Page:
Book Review: Man and Beast
Man and Beastby J.R. Helton
Abiqua Press, 219 pp., $13.95 (paper)
It's tough to make heads or tails of Tracy Frank and her Southern Texas Animal Rescue Association in Seguin. Frank is an animal-rights activist of the purest order, but instead of setting vivisection labs on fire, she's channeled her energy into creating one of the nation's largest no-kill animal sanctuaries in the country. Over the past few years, Frank and a bevy of volunteers have collected hundreds of unwanted animals (some even accuse Frank of stealing them). With a little elbow grease, a lot of patience, and no small amount of veterinary assistance, they continue to provide an alternative to the death march that takes place at most of the nation's pounds.
And while the story of how S.A.R.A. came to be might not sound like a captivating read, the way Frank's husband, Texas author J.R. Helton, tells the tale in Man and Beast, it certainly is. Although Helton portrays Frank as a virtual saint -- albeit an obsessive, impractical one -- he doesn't always pretend to see the reason in her rhythms, and he isn't simply interested in drumming up support for the project. Rather, Helton, who is also the author of Below the Line, an account of his days working on film sets, seems more drawn to figuring out how our relationship to the world can be cast through our relationship to the animals in our lives.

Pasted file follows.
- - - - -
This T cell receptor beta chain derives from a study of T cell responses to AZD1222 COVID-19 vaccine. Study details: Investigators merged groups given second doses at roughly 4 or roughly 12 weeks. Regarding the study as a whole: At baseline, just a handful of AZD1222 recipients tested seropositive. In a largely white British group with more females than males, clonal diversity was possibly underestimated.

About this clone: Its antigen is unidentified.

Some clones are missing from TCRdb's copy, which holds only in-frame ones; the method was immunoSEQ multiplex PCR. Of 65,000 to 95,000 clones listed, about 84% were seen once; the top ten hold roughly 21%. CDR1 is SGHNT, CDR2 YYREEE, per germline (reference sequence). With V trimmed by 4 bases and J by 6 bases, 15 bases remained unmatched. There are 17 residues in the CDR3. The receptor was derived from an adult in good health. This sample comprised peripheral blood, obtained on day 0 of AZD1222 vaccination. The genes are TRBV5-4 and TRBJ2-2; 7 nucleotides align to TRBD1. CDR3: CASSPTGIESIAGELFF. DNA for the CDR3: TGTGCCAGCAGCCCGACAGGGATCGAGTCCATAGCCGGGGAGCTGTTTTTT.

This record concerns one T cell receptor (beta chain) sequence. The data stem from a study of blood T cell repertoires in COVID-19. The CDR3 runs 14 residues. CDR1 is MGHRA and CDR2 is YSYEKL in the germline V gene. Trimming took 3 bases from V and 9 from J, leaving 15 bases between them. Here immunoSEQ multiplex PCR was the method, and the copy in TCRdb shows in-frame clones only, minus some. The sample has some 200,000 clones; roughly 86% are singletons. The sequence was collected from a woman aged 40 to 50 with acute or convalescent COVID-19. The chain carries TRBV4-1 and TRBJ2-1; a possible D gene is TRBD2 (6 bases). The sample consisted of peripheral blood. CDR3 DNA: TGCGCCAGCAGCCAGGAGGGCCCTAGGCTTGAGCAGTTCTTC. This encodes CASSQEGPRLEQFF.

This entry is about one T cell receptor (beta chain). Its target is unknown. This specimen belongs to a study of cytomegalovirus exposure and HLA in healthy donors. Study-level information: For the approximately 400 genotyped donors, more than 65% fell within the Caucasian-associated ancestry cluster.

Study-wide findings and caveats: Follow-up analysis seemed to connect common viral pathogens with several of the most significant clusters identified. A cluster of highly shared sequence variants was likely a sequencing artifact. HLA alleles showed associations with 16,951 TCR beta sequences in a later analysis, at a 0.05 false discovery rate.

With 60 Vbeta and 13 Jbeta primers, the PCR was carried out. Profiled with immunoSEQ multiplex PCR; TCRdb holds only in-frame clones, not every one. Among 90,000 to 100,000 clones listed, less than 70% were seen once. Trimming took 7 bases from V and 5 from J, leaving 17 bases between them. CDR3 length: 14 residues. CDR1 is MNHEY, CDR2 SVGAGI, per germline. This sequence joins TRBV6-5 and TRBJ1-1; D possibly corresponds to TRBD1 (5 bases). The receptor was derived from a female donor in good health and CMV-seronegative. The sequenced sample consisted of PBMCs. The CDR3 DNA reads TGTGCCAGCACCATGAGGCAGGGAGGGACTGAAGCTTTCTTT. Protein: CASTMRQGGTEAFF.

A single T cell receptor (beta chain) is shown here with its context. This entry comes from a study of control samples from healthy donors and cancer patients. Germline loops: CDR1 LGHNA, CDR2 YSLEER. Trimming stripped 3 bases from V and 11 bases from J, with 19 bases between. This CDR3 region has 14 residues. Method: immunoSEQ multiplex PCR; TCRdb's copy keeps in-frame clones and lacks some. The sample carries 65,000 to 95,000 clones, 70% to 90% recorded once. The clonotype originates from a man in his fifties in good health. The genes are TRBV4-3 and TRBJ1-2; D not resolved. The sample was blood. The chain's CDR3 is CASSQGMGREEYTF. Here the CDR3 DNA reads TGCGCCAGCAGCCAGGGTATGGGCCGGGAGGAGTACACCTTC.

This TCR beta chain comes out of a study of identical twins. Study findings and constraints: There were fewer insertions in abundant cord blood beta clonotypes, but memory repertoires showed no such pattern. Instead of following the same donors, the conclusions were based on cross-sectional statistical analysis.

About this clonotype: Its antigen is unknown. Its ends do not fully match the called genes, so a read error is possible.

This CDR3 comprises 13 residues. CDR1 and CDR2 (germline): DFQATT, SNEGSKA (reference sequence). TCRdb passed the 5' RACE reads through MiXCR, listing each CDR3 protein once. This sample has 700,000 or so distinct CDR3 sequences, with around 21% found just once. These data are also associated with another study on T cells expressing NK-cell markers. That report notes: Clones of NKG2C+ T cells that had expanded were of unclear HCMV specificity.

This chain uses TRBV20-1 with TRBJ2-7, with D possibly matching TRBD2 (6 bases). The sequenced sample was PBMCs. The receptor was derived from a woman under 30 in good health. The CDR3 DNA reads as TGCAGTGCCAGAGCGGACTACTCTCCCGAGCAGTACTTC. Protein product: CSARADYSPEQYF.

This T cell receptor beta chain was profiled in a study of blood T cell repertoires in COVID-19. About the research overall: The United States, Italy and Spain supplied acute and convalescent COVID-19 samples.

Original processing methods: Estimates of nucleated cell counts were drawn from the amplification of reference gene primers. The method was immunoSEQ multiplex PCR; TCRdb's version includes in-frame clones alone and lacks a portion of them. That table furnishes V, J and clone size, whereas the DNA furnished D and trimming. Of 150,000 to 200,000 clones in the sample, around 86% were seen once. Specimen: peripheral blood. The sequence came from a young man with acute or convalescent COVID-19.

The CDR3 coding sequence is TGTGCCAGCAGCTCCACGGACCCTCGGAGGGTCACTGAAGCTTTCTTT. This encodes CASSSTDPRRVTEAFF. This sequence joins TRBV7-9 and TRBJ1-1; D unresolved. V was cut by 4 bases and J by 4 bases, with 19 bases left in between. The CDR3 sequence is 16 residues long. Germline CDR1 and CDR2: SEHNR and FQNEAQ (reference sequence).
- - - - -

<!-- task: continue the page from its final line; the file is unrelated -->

"Though I considered myself a liberal," he writes, "and supported gun control and wasn't a hunter, I had to admit I liked the feeling of power I had carrying the 12 gauge around, surrounded by a pack of 12 big dogs." A hard-drinking misanthrope, Helton eventually finds redemption in his wife's work, but he never sugarcoats the price of that particular labor. Cat shit, dog bites, animal abuse, and the ever-present issue of trying to determine the rights we should accord our pets keep this memoir grounded. With a dose of dark humor that would do Harry Crews proud, the fact that Man and Beast is about someone who married the Cat Lady down the block doesn't hurt the telling one bit.